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Facebook campus is clearly given after sarin scare

SAN FRANCISCO (Reuters) – Facebook's ( FB.O ) The Silicon Valley campus received Tuesday's clear thought for fear that a parcel at the post office contained the nerve agent sarin.

Four of the social media company buildings were evacuated Monday and two people were checked for possible exposure to the compound that attacks the nervous system and may be fatal.

But exhaustive testing of fire and hazardous material teams found no toxic material, said Jon Johnston, fire-fighting city of the city of Menlo Park in California, where Facebook is based.

"There is no sarin," he told Reuters, referring to the package, which was mistakenly tested on Monday morning.

Facebook routinely checks all packages and had launched a standard security protocol, added Johnston and said that teams were working into the early hours on Tuesday to clear the scene.

Federal Bureau of Investigation (FBI) agents also went to the scene, Facebook said. No company representative was immediately available to confirm clear Tuesday.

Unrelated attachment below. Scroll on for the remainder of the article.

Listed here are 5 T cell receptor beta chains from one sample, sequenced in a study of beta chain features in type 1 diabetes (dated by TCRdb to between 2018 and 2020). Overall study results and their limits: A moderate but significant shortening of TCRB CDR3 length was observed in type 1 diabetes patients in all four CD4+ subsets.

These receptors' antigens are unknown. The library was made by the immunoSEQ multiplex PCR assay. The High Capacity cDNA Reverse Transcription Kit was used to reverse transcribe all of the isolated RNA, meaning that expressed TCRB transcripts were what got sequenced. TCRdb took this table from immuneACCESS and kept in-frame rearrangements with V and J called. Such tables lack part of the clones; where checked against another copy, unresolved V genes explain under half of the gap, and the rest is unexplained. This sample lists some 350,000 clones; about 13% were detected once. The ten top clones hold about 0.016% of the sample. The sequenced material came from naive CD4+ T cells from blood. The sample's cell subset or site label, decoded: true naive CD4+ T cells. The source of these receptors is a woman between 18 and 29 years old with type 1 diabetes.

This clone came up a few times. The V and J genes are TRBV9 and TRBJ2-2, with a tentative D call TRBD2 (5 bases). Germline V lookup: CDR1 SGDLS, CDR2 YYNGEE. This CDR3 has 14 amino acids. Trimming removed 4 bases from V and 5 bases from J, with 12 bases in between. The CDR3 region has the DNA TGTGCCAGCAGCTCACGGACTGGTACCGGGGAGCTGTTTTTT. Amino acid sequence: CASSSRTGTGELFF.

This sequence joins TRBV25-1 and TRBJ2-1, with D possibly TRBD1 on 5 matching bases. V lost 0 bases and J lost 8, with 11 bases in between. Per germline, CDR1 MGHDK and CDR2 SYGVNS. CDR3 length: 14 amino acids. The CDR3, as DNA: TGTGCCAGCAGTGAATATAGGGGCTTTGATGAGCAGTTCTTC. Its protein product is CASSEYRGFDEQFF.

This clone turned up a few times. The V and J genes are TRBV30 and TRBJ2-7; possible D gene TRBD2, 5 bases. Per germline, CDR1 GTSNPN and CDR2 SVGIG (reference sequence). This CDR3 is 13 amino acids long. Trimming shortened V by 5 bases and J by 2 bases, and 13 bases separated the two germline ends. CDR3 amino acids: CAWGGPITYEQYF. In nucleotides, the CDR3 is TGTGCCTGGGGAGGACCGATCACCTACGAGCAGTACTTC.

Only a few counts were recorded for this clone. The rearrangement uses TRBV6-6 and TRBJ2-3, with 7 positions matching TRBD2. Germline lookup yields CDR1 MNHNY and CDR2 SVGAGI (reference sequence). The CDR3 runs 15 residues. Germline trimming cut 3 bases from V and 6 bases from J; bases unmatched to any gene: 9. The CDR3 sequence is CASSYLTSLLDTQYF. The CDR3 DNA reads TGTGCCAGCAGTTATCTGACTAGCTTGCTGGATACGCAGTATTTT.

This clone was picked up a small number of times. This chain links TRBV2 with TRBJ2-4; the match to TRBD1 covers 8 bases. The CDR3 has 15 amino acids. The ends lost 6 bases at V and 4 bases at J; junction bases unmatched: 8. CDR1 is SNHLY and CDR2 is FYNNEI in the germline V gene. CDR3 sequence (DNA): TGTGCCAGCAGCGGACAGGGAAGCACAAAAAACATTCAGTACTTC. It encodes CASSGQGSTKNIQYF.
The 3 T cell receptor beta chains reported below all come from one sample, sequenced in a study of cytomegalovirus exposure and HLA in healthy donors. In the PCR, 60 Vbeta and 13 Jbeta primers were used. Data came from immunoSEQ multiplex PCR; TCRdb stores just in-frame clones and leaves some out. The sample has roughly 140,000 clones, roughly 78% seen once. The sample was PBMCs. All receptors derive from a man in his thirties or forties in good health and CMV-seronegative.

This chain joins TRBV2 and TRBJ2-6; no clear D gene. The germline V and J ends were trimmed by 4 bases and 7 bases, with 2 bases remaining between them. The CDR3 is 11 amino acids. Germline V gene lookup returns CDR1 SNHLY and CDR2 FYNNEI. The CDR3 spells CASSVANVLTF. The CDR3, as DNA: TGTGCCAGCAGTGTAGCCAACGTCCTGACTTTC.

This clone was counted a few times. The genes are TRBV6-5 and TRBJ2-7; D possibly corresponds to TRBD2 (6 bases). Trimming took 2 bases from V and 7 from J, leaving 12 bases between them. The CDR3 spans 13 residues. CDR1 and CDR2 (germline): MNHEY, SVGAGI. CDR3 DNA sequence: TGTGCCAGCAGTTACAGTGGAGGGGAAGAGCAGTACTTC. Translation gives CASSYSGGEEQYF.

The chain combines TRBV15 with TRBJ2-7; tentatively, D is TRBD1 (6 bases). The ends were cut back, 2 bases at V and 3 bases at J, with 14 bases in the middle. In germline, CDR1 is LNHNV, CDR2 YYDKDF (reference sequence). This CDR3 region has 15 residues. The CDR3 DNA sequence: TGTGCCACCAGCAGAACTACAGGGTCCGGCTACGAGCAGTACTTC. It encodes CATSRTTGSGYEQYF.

With 2.3 billion monthly active users and more than $ 55 billion in revenue in 201

8, Facebook is massively popular all over the world, but is also facing criticism of its control of personal information and has been exposed to cyber attacks.

In December, it had a bombing threat on the main campus in Menlo Park, which forced the evacuation of several buildings.

The entrance to the Facebook headquarters is seen on two airbuses in Menlo Park, California, Wednesday, October 10, 2018. REUTERS / Elijah Nouvelage

No bomb was found.

Sarin was used in a 1995 attack by a Japanese cult on the Tokyo subway, killing 13 people and injuring thousands.

Recently, the Syrian government has been accused of using sarin against rebels during their civil war. It denies it.

Reporting by Katie Paul in San Franciso; Andrew Hay in New Mexico, Dan Whitcomb in Los Angeles and Rich McKay in Atlanta; Editing by Richard Chang, Lisa Shumaker and Andrew Cawthorne

Our Standards: Thomson Reuters Trust Principles.

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